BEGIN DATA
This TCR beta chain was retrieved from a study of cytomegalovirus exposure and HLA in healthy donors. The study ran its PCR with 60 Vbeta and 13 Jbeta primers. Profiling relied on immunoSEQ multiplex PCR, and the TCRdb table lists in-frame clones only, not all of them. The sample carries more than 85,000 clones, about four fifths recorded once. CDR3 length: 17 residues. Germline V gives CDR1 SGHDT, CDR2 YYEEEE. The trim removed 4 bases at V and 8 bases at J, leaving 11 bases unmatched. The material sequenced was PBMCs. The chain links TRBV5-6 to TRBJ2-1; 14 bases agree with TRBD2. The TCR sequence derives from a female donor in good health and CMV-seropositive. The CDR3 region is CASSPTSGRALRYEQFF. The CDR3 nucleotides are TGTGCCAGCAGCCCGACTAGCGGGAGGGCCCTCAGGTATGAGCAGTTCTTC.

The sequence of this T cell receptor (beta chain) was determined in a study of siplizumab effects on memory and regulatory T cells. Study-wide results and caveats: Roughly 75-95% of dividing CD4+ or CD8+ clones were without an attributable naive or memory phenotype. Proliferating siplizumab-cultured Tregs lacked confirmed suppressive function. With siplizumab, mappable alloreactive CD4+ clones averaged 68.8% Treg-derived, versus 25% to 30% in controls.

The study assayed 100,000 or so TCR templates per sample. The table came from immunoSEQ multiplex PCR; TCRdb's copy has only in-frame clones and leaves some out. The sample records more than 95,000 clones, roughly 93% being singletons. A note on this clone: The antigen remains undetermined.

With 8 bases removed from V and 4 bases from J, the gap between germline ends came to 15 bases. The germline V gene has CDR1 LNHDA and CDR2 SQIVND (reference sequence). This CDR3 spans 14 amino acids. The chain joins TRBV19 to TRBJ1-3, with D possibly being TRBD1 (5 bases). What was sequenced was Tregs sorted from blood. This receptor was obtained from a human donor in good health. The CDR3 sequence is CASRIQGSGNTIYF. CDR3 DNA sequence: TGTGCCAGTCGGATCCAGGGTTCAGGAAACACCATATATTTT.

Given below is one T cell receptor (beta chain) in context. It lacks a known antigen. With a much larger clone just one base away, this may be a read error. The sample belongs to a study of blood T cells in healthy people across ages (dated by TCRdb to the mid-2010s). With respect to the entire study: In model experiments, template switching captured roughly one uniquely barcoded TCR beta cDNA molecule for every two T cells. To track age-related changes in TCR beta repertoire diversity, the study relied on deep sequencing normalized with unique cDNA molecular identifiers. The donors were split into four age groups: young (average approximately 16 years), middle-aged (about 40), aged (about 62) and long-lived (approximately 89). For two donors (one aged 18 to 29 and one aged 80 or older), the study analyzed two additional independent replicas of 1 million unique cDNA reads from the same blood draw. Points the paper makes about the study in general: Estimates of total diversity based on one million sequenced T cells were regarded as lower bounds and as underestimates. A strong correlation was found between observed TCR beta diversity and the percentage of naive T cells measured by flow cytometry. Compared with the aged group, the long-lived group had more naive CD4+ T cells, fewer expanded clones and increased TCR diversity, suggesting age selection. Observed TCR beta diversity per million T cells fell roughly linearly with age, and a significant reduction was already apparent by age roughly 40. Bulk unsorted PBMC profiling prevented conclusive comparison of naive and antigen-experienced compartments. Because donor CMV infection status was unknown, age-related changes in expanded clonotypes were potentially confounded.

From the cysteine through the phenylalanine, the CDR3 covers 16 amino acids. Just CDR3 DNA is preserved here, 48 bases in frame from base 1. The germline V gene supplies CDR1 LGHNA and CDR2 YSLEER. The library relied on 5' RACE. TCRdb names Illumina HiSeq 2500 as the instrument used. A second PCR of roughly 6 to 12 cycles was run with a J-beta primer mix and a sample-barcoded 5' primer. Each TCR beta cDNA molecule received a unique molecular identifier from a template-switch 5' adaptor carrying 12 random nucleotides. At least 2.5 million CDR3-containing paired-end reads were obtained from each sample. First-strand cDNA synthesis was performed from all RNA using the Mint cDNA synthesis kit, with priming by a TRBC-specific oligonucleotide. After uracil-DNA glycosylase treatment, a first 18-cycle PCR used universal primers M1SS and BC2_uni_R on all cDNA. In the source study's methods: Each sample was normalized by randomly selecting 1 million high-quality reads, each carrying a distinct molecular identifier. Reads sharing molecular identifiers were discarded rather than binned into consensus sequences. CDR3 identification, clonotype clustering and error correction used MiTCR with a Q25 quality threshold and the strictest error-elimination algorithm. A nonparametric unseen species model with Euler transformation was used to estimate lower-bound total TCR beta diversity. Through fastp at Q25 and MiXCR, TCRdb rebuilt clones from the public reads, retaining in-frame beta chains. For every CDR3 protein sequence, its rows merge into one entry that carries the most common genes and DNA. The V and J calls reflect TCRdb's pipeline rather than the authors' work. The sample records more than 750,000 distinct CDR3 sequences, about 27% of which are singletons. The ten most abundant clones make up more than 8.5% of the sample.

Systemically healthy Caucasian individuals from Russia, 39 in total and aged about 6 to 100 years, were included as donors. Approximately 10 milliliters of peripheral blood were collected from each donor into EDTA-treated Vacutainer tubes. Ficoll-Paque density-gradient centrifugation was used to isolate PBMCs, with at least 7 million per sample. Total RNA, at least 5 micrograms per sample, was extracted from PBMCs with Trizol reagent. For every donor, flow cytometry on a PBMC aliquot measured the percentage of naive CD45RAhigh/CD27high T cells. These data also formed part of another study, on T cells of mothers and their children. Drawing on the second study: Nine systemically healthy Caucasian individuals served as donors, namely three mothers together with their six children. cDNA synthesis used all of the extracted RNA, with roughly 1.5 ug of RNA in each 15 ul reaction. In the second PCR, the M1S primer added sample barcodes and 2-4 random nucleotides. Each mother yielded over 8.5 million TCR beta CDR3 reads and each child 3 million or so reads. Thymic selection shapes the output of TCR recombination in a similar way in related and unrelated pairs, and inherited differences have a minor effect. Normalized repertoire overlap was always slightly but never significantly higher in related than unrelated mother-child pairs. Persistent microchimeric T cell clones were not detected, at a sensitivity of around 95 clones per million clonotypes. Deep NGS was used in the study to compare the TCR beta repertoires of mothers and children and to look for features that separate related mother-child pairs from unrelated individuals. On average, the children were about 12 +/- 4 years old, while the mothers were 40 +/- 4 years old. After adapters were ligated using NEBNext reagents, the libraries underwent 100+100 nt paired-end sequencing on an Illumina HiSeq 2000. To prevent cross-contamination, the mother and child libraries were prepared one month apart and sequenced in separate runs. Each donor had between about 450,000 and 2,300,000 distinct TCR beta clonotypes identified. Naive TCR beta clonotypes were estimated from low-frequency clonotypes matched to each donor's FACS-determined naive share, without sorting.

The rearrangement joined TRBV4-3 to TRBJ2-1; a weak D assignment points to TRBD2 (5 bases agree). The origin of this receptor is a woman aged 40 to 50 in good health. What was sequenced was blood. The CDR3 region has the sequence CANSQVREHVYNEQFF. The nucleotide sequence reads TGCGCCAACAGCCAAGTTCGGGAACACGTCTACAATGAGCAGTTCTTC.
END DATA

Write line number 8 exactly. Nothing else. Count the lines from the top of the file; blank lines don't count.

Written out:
The rearrangement joined TRBV4-3 to TRBJ2-1; a weak D assignment points to TRBD2 (5 bases agree). The origin of this receptor is a woman aged 40 to 50 in good health. What was sequenced was blood. The CDR3 region has the sequence CANSQVREHVYNEQFF. The nucleotide sequence reads TGCGCCAACAGCCAAGTTCGGGAACACGTCTACAATGAGCAGTTCTTC.